By Juhi Bansal

I have been meaning to write this article for a long time now. Especially after our #mommybabytrip (Iy and I travelled on our own-sans daddy all the way to Switzerland for a 2.5 weeks long escapade!) I’ve been getting several requests to do one. This article is more relevant if you have a kid of 3-5 years of age. For younger kids you can check out my previous articles.

Travelling with a two year old

Travelling with a few months old toddler part-1

Travelling with a few months old toddler part-2

Also, here are a few packing tips straight from the horse’s mouth 🙂 especially if there is a long flight or layover ahead of you.

All the tips below are from my personal experience and go with my parenting style. If I had one tip for every parent thinking of going on a trip with their kid it is this- take it easy. Kids are as tough as you make them. They quickly get used to things. You don’t have to overly worry about making things too comfortable. If it’s good for you, it’s good for them.

So, here are some top tips for making travel with kids fun or at the very least painless ;).


Oh my God I cannot emphasise this enough! Patience is the single most important key to making the trip a peaceful one. They will take their time to eat, to play to even appreciate the new surroundings. Don’t hurry them up. Instead, join them and take the time to smell the roses. J.

Remember, it’s their vacation too

Yep! They keep to their routine back home but do remember it’s as much their vacation as it’s yours. If you’re not really counting the glasses of wine or the quantity of sinful desserts, let them enjoy their icecreams and junk food as well. We mostly alternate between what we call good food and bad food and iy has learnt to follow it well.

Respect their body clocks

I am the biggest culprit when it comes to this. I am on a high when on vacation. I have to be out and about every single day whatever the weather. Both K and Iy would rather relax but they give in to my hyperactivity and I am forever grateful. However, while travelling alone with kids, it’s better to give them time to get acclimatized to the new weather and time zone. I would let her wake up at her usual time (8 AM) so we were out by 9 AM and rounded the day off by 7.00 PM maximum. She would eat and be back in bed by 8.00 PM which gave her almost 12 hours of rest time. Ofcourse, there were days when we had to catch an early train or have dinner outside which would mean her sleeping it out in the train but we managed it.

Keep them engaged

Travel often means long waiting time whether it’s on trains, buses or flights or sometimes queues. Carry colouring book and crayons, small 2 people games, playing cards, sticker activities, books to read- anything to keep them engaged. I am totally against handing her the phone or ipad. They also have short attention spans so make sure you have atleast 2-3 different things to keep them busy.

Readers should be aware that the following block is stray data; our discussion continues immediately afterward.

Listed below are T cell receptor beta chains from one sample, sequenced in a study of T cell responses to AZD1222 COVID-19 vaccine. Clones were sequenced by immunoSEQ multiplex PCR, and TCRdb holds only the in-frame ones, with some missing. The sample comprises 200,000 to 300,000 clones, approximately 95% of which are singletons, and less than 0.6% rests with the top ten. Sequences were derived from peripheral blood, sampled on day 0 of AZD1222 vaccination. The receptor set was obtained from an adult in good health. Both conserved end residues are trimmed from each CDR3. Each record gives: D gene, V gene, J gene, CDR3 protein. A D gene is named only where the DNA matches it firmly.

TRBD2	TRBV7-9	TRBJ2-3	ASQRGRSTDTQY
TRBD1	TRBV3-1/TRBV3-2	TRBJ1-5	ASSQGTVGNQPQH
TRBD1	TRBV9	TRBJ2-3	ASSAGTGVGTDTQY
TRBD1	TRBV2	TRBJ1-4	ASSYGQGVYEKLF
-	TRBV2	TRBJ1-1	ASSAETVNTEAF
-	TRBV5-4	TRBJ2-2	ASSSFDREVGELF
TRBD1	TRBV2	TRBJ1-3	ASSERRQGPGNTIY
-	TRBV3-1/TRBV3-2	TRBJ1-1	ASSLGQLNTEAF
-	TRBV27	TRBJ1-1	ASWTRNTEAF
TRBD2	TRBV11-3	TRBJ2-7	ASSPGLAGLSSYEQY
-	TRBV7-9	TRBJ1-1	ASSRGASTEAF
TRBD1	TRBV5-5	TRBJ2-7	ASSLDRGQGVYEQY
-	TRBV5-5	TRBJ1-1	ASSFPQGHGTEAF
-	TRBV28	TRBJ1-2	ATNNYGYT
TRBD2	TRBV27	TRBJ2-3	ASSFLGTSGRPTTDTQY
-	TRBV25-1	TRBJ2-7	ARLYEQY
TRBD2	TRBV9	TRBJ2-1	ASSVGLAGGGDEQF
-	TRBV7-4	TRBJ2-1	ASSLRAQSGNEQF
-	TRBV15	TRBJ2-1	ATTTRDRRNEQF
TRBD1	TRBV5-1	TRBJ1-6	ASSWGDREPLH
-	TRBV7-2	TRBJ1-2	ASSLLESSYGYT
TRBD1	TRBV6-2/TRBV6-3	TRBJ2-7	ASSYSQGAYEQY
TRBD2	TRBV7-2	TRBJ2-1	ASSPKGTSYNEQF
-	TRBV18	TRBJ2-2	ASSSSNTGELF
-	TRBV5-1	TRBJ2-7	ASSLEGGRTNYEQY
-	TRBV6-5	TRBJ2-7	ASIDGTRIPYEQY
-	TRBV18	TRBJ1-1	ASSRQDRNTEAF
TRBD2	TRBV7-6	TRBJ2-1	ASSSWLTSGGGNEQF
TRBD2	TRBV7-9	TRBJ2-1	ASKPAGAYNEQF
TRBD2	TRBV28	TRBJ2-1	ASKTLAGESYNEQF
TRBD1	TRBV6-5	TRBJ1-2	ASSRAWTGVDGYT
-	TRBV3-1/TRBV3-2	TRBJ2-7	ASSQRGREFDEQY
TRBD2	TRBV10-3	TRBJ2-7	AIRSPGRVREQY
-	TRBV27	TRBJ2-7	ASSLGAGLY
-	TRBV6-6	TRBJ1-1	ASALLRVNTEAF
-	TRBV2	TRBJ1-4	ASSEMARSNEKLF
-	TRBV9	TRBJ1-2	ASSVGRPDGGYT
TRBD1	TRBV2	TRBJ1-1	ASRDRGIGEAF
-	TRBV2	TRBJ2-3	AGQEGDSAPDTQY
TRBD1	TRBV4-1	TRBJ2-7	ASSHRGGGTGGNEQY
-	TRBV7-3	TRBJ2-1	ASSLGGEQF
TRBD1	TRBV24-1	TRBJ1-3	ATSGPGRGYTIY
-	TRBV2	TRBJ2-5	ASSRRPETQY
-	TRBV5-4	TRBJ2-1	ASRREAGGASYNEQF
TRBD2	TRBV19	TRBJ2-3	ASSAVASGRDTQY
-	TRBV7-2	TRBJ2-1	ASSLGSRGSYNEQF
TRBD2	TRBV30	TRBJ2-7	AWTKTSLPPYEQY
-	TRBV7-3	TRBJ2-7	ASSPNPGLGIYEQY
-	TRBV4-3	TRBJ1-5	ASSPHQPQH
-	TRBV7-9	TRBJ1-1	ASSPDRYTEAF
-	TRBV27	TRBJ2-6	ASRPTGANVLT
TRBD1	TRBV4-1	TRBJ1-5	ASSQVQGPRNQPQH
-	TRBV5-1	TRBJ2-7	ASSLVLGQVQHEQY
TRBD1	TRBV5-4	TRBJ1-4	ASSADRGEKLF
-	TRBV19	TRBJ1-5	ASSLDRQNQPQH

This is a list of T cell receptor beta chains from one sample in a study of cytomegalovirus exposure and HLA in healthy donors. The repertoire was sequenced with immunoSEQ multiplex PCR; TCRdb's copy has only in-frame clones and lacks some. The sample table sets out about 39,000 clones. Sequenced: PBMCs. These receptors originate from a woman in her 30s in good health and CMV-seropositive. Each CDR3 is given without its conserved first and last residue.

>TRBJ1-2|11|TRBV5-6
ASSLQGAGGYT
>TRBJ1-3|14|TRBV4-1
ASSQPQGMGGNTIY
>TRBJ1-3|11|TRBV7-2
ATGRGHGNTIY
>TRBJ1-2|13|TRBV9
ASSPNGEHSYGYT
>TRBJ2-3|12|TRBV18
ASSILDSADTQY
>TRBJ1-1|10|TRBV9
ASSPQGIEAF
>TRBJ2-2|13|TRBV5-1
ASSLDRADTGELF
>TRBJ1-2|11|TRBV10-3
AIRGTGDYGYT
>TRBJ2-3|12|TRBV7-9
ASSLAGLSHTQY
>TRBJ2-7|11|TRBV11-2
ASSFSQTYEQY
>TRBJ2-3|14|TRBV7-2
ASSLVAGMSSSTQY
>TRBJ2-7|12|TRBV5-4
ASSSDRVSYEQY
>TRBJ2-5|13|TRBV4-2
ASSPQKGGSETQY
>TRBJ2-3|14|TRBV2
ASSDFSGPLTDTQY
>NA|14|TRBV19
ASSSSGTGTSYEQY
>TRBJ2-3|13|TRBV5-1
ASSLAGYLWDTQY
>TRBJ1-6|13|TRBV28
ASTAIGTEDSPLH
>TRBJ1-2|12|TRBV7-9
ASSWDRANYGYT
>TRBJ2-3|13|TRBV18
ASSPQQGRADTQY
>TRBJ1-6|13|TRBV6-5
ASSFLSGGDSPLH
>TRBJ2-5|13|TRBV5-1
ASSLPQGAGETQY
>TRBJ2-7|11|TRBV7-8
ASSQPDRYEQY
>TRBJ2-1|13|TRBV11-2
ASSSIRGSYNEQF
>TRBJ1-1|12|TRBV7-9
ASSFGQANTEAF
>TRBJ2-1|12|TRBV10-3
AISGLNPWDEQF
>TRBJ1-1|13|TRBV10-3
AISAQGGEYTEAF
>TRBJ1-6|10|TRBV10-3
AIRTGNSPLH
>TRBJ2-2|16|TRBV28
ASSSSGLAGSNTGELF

Take breaks

We walk a lot on our travels. Infact, in Europe it’s almost impossible to not walk. Little kids are bound to get tired. We borrowed a stroller during our #tenniversary trip largely because it was cold and it was easier to wrap her in it when she wanted to sleep but this time around she walked. As much as I did which was atleast 8-10 kms every single day. She would get tired often and that’s why we took several small breaks- sometimes for icecream, sometimes to pet a dog and sometimes just to appreciate the scenery.

Let them experience the local culture and life

I think this is the most important point to keep in mind when you’re travelling. I see parents carry lots of food because they want the kids to feel at home. Take cabs instead of local transport because they don’t want to make them uncomfortable and generally avoid interacting with locals because they think it’s not safe. It’s alright to do all this but also very limiting for the kid. If you are spending the money and taking the kid along, the least you can do is make them experience local life. How else would you broaden their horizon? Let them use local transport, play in the playground, try local food and interact with the people, pets and kids around, cross roads alone- they will never get to experience a large part of it back home.

Small gifts to keep them motivated

When the kid is away from home for a long time it is natural for them to get demotivated at times. They could be missing friends, toys or just the comfort of routine back home. I always carry small surprise gifts to lift her spirits in such cases. These are silly things like a new book, kinder-joy, small toys. You can pick them up for less than Rs. 100 a piece on amazon or at the dollar stores on your travels.